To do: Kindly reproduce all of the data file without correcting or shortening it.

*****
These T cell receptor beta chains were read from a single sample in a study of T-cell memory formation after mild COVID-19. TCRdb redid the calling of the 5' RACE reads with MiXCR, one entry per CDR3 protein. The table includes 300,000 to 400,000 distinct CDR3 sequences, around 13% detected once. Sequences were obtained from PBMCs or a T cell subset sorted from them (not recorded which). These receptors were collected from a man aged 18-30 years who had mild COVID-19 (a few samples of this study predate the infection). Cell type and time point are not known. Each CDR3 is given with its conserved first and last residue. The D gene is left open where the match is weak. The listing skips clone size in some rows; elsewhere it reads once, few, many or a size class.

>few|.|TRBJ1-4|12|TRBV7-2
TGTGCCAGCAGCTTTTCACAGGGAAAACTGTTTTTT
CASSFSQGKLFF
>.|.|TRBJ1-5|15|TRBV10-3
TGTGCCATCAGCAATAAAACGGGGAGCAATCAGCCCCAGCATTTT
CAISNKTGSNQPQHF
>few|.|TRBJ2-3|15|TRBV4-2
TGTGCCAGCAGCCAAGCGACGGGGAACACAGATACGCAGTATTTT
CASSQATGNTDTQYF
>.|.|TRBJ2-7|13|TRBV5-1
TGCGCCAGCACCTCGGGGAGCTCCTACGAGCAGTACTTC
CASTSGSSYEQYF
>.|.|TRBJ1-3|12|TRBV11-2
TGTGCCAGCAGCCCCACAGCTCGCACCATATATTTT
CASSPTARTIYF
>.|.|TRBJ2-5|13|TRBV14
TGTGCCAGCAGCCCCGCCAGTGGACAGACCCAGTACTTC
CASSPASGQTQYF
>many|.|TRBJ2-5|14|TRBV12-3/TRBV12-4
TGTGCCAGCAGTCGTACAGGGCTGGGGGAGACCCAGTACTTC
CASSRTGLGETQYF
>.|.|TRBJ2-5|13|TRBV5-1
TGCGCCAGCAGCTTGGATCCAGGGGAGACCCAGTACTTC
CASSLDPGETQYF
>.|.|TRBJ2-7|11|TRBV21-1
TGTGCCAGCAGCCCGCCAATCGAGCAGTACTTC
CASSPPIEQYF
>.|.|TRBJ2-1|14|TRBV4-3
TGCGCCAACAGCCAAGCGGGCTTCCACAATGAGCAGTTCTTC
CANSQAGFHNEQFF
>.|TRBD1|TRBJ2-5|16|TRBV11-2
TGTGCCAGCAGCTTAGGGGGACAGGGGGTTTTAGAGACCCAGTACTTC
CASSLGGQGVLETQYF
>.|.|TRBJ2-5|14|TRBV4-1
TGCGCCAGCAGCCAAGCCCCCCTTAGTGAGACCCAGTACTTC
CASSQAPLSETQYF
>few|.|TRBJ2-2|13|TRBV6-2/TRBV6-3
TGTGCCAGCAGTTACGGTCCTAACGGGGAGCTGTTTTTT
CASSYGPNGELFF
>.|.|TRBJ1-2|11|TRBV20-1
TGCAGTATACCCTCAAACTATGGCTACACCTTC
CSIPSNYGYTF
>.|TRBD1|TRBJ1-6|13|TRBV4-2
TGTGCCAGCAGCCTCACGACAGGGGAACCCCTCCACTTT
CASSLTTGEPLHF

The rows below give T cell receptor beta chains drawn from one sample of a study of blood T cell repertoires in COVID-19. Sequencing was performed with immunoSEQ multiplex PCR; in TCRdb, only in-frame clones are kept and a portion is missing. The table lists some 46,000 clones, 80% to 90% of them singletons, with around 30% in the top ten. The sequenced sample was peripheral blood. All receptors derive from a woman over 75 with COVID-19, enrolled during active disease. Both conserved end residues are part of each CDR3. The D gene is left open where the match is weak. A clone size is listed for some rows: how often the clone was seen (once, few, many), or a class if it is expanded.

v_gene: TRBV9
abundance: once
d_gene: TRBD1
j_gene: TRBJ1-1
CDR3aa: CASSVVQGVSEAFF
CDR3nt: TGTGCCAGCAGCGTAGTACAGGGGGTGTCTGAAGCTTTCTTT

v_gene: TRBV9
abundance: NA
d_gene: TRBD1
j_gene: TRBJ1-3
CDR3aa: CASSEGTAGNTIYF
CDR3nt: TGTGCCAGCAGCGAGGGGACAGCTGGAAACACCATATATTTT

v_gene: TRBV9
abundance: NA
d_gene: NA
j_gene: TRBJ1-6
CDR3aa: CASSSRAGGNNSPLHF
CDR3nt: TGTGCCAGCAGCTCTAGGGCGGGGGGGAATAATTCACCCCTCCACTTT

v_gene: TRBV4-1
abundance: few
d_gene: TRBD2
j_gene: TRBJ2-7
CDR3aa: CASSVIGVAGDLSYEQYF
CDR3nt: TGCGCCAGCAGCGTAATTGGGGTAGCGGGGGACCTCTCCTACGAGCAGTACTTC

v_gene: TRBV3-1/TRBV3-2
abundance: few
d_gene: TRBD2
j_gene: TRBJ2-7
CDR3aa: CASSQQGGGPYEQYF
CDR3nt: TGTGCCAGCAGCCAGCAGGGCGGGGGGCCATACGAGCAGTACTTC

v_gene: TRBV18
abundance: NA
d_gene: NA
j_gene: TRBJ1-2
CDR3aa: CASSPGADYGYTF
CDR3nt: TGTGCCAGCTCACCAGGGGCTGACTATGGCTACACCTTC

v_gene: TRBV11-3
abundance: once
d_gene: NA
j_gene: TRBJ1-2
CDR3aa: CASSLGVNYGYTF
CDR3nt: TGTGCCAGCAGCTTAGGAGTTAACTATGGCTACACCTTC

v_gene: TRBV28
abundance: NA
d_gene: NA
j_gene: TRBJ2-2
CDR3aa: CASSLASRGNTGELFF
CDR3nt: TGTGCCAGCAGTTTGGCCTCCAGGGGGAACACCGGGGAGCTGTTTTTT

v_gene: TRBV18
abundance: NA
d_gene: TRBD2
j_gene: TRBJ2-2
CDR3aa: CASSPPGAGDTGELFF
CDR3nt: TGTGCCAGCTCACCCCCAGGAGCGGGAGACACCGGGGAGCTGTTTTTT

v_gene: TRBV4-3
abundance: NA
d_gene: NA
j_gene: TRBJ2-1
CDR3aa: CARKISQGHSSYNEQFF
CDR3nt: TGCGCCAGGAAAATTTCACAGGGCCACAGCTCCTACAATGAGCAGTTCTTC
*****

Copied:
These T cell receptor beta chains were read from a single sample in a study of T-cell memory formation after mild COVID-19. TCRdb redid the calling of the 5' RACE reads with MiXCR, one entry per CDR3 protein. The table includes 300,000 to 400,000 distinct CDR3 sequences, around 13% detected once. Sequences were obtained from PBMCs or a T cell subset sorted from them (not recorded which). These receptors were collected from a man aged 18-30 years who had mild COVID-19 (a few samples of this study predate the infection). Cell type and time point are not known. Each CDR3 is given with its conserved first and last residue. The D gene is left open where the match is weak. The listing skips clone size in some rows; elsewhere it reads once, few, many or a size class.

>few|.|TRBJ1-4|12|TRBV7-2
TGTGCCAGCAGCTTTTCACAGGGAAAACTGTTTTTT
CASSFSQGKLFF
>.|.|TRBJ1-5|15|TRBV10-3
TGTGCCATCAGCAATAAAACGGGGAGCAATCAGCCCCAGCATTTT
CAISNKTGSNQPQHF
>few|.|TRBJ2-3|15|TRBV4-2
TGTGCCAGCAGCCAAGCGACGGGGAACACAGATACGCAGTATTTT
CASSQATGNTDTQYF
>.|.|TRBJ2-7|13|TRBV5-1
TGCGCCAGCACCTCGGGGAGCTCCTACGAGCAGTACTTC
CASTSGSSYEQYF
>.|.|TRBJ1-3|12|TRBV11-2
TGTGCCAGCAGCCCCACAGCTCGCACCATATATTTT
CASSPTARTIYF
>.|.|TRBJ2-5|13|TRBV14
TGTGCCAGCAGCCCCGCCAGTGGACAGACCCAGTACTTC
CASSPASGQTQYF
>many|.|TRBJ2-5|14|TRBV12-3/TRBV12-4
TGTGCCAGCAGTCGTACAGGGCTGGGGGAGACCCAGTACTTC
CASSRTGLGETQYF
>.|.|TRBJ2-5|13|TRBV5-1
TGCGCCAGCAGCTTGGATCCAGGGGAGACCCAGTACTTC
CASSLDPGETQYF
>.|.|TRBJ2-7|11|TRBV21-1
TGTGCCAGCAGCCCGCCAATCGAGCAGTACTTC
CASSPPIEQYF
>.|.|TRBJ2-1|14|TRBV4-3
TGCGCCAACAGCCAAGCGGGCTTCCACAATGAGCAGTTCTTC
CANSQAGFHNEQFF
>.|TRBD1|TRBJ2-5|16|TRBV11-2
TGTGCCAGCAGCTTAGGGGGACAGGGGGTTTTAGAGACCCAGTACTTC
CASSLGGQGVLETQYF
>.|.|TRBJ2-5|14|TRBV4-1
TGCGCCAGCAGCCAAGCCCCCCTTAGTGAGACCCAGTACTTC
CASSQAPLSETQYF
>few|.|TRBJ2-2|13|TRBV6-2/TRBV6-3
TGTGCCAGCAGTTACGGTCCTAACGGGGAGCTGTTTTTT
CASSYGPNGELFF
>.|.|TRBJ1-2|11|TRBV20-1
TGCAGTATACCCTCAAACTATGGCTACACCTTC
CSIPSNYGYTF
>.|TRBD1|TRBJ1-6|13|TRBV4-2
TGTGCCAGCAGCCTCACGACAGGGGAACCCCTCCACTTT
CASSLTTGEPLHF

The rows below give T cell receptor beta chains drawn from one sample of a study of blood T cell repertoires in COVID-19. Sequencing was performed with immunoSEQ multiplex PCR; in TCRdb, only in-frame clones are kept and a portion is missing. The table lists some 46,000 clones, 80% to 90% of them singletons, with around 30% in the top ten. The sequenced sample was peripheral blood. All receptors derive from a woman over 75 with COVID-19, enrolled during active disease. Both conserved end residues are part of each CDR3. The D gene is left open where the match is weak. A clone size is listed for some rows: how often the clone was seen (once, few, many), or a class if it is expanded.

v_gene: TRBV9
abundance: once
d_gene: TRBD1
j_gene: TRBJ1-1
CDR3aa: CASSVVQGVSEAFF
CDR3nt: TGTGCCAGCAGCGTAGTACAGGGGGTGTCTGAAGCTTTCTTT

v_gene: TRBV9
abundance: NA
d_gene: TRBD1
j_gene: TRBJ1-3
CDR3aa: CASSEGTAGNTIYF
CDR3nt: TGTGCCAGCAGCGAGGGGACAGCTGGAAACACCATATATTTT

v_gene: TRBV9
abundance: NA
d_gene: NA
j_gene: TRBJ1-6
CDR3aa: CASSSRAGGNNSPLHF
CDR3nt: TGTGCCAGCAGCTCTAGGGCGGGGGGGAATAATTCACCCCTCCACTTT

v_gene: TRBV4-1
abundance: few
d_gene: TRBD2
j_gene: TRBJ2-7
CDR3aa: CASSVIGVAGDLSYEQYF
CDR3nt: TGCGCCAGCAGCGTAATTGGGGTAGCGGGGGACCTCTCCTACGAGCAGTACTTC

v_gene: TRBV3-1/TRBV3-2
abundance: few
d_gene: TRBD2
j_gene: TRBJ2-7
CDR3aa: CASSQQGGGPYEQYF
CDR3nt: TGTGCCAGCAGCCAGCAGGGCGGGGGGCCATACGAGCAGTACTTC

v_gene: TRBV18
abundance: NA
d_gene: NA
j_gene: TRBJ1-2
CDR3aa: CASSPGADYGYTF
CDR3nt: TGTGCCAGCTCACCAGGGGCTGACTATGGCTACACCTTC

v_gene: TRBV11-3
abundance: once
d_gene: NA
j_gene: TRBJ1-2
CDR3aa: CASSLGVNYGYTF
CDR3nt: TGTGCCAGCAGCTTAGGAGTTAACTATGGCTACACCTTC

v_gene: TRBV28
abundance: NA
d_gene: NA
j_gene: TRBJ2-2
CDR3aa: CASSLASRGNTGELFF
CDR3nt: TGTGCCAGCAGTTTGGCCTCCAGGGGGAACACCGGGGAGCTGTTTTTT

v_gene: TRBV18
abundance: NA
d_gene: TRBD2
j_gene: TRBJ2-2
CDR3aa: CASSPPGAGDTGELFF
CDR3nt: TGTGCCAGCTCACCCCCAGGAGCGGGAGACACCGGGGAGCTGTTTTTT

v_gene: TRBV4-3
abundance: NA
d_gene: NA
j_gene: TRBJ2-1
CDR3aa: CARKISQGHSSYNEQFF
CDR3nt: TGCGCCAGGAAAATTTCACAGGGCCACAGCTCCTACAATGAGCAGTTCTTC